The International Monarch Monitoring Blitz invites community scientists from across North America to come together with the shared goal of helping to protect and conserve the beloved and emblematic monarch butterfly. Data collected by volunteers each year support trinational efforts to better understand the monarch butterfly’s breeding productivity, range, and timing in North America.
This year’s Blitz takes place between 29 July and 7 August.
Participating in the Monarch Blitz requires you to simply track your observations of the monarch butterfly. If you spot a monarch egg, caterpillar, and/or adult or milkweed, no matter where you are near the end of July or beginning of August, you’re encouraged to share your observation with one of several Community Science programs displayed below.
Have a look through the programs below to find one that works for you!
The information collected by North American community science observers helps researchers identify priority areas for monarch conservation actions. Thanks to this engaged community of observers, monarch researchers will soon be able to analyze trends in summer breeding population sizes. All partner organizations have agreed to share volunteer-collected data to a central data repository. In this way, anyone can consult and download Blitz data by visiting the TRINATIONAL MONARCH KNOWLEDGE NETWORK.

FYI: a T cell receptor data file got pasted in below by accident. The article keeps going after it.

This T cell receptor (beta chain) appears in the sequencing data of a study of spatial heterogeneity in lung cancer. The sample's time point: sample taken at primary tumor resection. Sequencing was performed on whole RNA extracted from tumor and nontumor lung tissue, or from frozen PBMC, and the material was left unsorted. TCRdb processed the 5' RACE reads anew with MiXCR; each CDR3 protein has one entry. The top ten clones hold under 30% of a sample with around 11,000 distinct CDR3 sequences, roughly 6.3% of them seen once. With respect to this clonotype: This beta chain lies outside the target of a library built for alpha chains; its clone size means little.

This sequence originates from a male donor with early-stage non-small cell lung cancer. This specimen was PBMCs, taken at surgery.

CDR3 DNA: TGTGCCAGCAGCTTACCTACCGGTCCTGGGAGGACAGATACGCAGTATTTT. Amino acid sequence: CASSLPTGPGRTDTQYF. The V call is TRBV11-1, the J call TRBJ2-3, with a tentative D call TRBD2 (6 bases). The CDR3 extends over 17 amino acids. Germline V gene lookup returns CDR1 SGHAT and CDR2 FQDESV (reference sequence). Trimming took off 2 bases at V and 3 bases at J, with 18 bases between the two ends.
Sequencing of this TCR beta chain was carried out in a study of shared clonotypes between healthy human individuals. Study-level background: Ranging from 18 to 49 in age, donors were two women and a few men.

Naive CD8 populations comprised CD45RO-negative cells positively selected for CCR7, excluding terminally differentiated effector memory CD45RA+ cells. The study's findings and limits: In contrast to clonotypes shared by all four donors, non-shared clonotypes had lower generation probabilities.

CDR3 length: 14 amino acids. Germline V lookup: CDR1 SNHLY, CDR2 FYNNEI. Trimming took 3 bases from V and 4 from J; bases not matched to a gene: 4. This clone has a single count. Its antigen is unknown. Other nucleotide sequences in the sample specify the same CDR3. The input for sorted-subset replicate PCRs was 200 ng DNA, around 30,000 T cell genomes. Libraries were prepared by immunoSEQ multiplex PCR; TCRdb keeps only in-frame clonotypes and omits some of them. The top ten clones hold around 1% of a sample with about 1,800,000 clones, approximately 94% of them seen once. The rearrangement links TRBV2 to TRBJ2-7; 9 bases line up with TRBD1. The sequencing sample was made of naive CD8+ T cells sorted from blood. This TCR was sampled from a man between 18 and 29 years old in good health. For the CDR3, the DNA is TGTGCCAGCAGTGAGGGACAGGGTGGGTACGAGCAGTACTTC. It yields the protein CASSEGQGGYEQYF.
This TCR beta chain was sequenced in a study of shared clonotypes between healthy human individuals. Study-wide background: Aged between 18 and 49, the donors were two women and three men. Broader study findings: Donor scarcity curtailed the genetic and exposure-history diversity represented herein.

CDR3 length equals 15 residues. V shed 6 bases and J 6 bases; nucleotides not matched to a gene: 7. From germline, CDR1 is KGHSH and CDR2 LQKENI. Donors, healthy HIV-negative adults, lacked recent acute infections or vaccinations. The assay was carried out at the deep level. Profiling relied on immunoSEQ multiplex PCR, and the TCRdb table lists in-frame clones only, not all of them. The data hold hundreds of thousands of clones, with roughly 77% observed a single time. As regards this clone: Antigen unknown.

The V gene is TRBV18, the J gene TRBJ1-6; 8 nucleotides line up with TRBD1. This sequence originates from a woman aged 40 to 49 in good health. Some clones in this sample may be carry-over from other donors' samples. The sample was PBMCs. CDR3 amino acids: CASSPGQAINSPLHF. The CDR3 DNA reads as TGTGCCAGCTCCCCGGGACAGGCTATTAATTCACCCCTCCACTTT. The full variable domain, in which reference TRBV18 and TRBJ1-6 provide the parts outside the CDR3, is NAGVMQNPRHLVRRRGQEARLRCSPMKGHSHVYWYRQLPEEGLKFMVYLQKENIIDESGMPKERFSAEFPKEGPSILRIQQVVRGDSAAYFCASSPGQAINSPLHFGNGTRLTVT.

Volunteer participation and the engagement of volunteers grows year after year, and experts believe that the Monarch Blitz database, made up almost exclusively of observations shared by volunteer community scientists, will achieve the original objective set for the Monarch Blitz by the Trinational Monarch Conservation Science Partnership: a rigorous estimation of the size of the summer breeding population, similar to what is done with the overwintering populations in central Mexico and coastal California.
Furthermore, researchers are interested in assessing population trends. Reporting the number of caterpillars and the number of milkweed stems can allow the calculation of a caterpillar-to-milkweed ratio. Researchers can then use this ratio to estimate the size of the population of monarchs that are migrating to Mexico at this time of year.
Image courtesy of Amy Evoniuk Photography.
The Blitz is organized by the Trinational Monarch Conservation Science Partnership, a collaboration of organizations, including:
Coordinator, Diverse and Inclusive Outreach and Engagement